Yet another film that changed the title of the book it was based on. Adapted from the historical novel The Wettest County in the World, the title was first abbreviated to The Wettest County, then changed to The Promised Land, before finally given the profoundly boring moniker: Lawless. I understand abbreviating the title to the slicker Wettest County, but changing the title to Lawless bleeds the film of everything that makes it stand apart from all the other outlaw movies out there.
I cannot think of a better title than The Wettest County for a film about three brothers selling moonshine in Franklin County, Virginia during prohibition. It’s a catchy, clever title, and it’s informative about the narrative of the film. Lawless could be a film about anything, which is why it’s a terrible title.
Let the Right One In becomes Let Me In
Let Me In might be the best adaptation of a foreign horror film ever, but that doesn’t stop its title from being grossly inferior to the original’s. The original title manages to be catchy, clever, and unsettling all at the same time. Let the Right One In plays on the convention that vampires need to be invited inside a home, but it also asks a question: who is the right one? This is a very unsettling question and the answer you choose drastically alters the way you watch this story of a boy who falls in love with an eternally young vampire. Is the love that the two feel for each other real, or is she using him because she needs a mortal to take care of her? Let Me In also plays on the same convention, but it loses all the nuance that made the original title so great.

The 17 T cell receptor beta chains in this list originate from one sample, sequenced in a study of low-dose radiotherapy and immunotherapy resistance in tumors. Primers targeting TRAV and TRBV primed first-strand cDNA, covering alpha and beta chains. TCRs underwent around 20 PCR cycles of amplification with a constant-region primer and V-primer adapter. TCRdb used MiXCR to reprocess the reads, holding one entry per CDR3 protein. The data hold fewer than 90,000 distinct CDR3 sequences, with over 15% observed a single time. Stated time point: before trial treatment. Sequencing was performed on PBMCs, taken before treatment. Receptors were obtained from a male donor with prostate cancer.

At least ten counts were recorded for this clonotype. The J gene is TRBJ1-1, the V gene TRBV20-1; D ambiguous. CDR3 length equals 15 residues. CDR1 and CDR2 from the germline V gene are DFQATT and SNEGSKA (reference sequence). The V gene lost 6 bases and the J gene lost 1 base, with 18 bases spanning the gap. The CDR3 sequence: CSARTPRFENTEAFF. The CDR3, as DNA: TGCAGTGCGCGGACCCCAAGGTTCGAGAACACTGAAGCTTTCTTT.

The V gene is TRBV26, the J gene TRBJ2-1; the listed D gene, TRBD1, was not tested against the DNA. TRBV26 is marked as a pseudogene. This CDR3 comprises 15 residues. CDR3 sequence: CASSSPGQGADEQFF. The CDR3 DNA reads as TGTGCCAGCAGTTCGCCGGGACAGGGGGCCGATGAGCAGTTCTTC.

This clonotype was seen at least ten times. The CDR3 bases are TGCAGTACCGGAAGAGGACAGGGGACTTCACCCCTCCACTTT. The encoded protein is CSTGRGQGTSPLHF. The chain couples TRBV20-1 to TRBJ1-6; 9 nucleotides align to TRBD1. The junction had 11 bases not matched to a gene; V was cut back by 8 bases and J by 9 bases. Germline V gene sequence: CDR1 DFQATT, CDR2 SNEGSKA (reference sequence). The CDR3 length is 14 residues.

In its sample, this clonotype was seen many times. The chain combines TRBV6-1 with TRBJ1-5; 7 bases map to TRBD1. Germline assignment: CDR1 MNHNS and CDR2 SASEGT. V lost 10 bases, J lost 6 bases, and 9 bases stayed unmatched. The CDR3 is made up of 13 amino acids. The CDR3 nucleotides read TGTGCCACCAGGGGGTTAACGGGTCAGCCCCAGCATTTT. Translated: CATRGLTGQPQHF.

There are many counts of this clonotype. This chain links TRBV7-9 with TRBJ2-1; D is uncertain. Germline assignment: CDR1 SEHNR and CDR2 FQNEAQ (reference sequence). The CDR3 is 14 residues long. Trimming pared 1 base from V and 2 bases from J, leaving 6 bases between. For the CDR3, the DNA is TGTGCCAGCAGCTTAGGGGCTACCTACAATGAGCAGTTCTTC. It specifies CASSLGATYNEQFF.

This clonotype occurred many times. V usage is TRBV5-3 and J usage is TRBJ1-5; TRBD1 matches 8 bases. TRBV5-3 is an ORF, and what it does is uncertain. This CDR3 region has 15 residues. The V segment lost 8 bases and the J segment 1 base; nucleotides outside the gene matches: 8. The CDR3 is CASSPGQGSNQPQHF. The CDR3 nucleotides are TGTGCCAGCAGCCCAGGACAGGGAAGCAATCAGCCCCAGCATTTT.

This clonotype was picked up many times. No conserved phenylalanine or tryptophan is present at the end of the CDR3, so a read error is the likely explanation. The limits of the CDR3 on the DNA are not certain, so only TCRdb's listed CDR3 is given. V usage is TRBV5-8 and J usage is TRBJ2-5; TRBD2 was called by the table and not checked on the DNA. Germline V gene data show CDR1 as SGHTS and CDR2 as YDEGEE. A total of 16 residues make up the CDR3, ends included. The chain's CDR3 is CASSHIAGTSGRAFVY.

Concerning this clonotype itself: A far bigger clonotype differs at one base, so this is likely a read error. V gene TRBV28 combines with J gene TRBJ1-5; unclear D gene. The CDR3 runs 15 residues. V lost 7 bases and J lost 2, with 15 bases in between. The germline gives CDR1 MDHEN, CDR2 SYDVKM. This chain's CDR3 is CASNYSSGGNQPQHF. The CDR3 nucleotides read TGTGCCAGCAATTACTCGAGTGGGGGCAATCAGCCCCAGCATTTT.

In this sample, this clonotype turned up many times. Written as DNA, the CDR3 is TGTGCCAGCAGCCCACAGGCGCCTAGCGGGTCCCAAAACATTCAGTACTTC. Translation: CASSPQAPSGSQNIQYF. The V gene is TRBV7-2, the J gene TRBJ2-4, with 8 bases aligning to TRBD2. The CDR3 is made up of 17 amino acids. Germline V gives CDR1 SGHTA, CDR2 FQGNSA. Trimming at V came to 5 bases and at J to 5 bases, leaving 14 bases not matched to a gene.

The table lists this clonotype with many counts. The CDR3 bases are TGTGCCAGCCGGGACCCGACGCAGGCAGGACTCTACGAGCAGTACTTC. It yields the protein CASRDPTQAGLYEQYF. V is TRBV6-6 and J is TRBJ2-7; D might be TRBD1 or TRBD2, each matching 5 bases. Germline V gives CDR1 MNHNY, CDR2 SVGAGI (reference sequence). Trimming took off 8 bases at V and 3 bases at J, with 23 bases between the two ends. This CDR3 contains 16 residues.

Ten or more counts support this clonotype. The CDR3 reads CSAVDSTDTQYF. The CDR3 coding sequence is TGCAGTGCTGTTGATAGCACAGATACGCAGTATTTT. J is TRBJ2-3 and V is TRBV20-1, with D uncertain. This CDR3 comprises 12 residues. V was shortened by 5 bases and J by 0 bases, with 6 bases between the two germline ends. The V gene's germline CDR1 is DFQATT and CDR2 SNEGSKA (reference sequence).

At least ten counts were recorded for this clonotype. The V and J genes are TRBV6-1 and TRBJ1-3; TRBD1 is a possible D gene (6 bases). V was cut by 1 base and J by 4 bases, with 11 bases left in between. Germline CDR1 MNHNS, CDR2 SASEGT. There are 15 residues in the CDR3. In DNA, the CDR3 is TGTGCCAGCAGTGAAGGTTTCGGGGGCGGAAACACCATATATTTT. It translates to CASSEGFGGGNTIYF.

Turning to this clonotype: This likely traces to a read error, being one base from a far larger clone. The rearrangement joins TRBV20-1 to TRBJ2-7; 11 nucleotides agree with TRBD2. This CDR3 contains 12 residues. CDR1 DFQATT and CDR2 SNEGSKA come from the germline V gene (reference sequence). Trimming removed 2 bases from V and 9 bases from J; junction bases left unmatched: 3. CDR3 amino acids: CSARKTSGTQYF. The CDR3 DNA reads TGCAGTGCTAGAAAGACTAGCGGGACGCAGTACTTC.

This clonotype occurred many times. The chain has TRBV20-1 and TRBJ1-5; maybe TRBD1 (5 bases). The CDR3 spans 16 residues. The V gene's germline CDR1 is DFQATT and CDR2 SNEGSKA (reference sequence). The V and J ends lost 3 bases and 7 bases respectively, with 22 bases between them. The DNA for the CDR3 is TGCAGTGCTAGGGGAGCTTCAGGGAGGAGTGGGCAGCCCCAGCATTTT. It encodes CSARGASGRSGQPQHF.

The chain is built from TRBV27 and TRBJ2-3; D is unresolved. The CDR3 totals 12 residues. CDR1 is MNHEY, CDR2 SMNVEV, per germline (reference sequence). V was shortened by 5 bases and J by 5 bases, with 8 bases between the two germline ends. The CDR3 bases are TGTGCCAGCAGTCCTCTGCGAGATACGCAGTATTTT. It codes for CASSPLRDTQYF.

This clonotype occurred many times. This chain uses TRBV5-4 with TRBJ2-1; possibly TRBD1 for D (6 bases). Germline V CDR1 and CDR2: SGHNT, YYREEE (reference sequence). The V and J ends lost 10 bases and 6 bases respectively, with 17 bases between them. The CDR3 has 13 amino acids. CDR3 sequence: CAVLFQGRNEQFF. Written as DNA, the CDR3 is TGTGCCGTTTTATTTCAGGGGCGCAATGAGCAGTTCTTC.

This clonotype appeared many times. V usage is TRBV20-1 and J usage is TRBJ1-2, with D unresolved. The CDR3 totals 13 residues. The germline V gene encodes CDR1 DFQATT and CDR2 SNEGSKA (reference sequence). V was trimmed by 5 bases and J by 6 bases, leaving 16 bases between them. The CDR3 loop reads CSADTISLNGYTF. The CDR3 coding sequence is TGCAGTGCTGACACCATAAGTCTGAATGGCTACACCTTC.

Tribal Rights of the New Saturday Night becomes Saturday Night Fever
I have mixed feelings about this change, but I still think the original is better. Saturday Night Fever is certainly catchier, but there’s just something about the original title that speaks to the deep sadness and complexity that the film plumbs. The film is exploring themes that are both universal and eternal. Yes, it’s examining these themes through the lens of disco, but it’s about something larger. Tribal Rights of the New Saturday Night suggests that these dances are just the current stage of something larger that’s been going on for centuries.